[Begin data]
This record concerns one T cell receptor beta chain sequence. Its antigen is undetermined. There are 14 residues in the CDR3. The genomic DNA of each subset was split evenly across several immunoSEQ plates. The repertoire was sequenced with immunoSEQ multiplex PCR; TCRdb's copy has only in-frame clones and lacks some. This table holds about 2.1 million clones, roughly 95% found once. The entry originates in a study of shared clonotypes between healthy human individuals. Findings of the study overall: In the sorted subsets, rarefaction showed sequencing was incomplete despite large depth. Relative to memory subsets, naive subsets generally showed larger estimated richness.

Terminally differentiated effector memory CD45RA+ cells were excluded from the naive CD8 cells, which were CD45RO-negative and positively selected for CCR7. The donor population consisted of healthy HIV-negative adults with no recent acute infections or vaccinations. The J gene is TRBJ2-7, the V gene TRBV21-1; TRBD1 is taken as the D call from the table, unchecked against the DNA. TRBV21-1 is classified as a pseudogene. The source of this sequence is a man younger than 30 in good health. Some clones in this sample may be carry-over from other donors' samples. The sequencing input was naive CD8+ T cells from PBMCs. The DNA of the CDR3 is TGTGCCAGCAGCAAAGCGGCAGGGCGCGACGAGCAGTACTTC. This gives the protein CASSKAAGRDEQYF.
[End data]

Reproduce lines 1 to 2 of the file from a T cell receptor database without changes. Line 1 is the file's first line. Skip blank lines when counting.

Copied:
This record concerns one T cell receptor beta chain sequence. Its antigen is undetermined. There are 14 residues in the CDR3. The genomic DNA of each subset was split evenly across several immunoSEQ plates. The repertoire was sequenced with immunoSEQ multiplex PCR; TCRdb's copy has only in-frame clones and lacks some. This table holds about 2.1 million clones, roughly 95% found once. The entry originates in a study of shared clonotypes between healthy human individuals. Findings of the study overall: In the sorted subsets, rarefaction showed sequencing was incomplete despite large depth. Relative to memory subsets, naive subsets generally showed larger estimated richness.

Terminally differentiated effector memory CD45RA+ cells were excluded from the naive CD8 cells, which were CD45RO-negative and positively selected for CCR7. The donor population consisted of healthy HIV-negative adults with no recent acute infections or vaccinations. The J gene is TRBJ2-7, the V gene TRBV21-1; TRBD1 is taken as the D call from the table, unchecked against the DNA. TRBV21-1 is classified as a pseudogene. The source of this sequence is a man younger than 30 in good health. Some clones in this sample may be carry-over from other donors' samples. The sequencing input was naive CD8+ T cells from PBMCs. The DNA of the CDR3 is TGTGCCAGCAGCAAAGCGGCAGGGCGCGACGAGCAGTACTTC. This gives the protein CASSKAAGRDEQYF.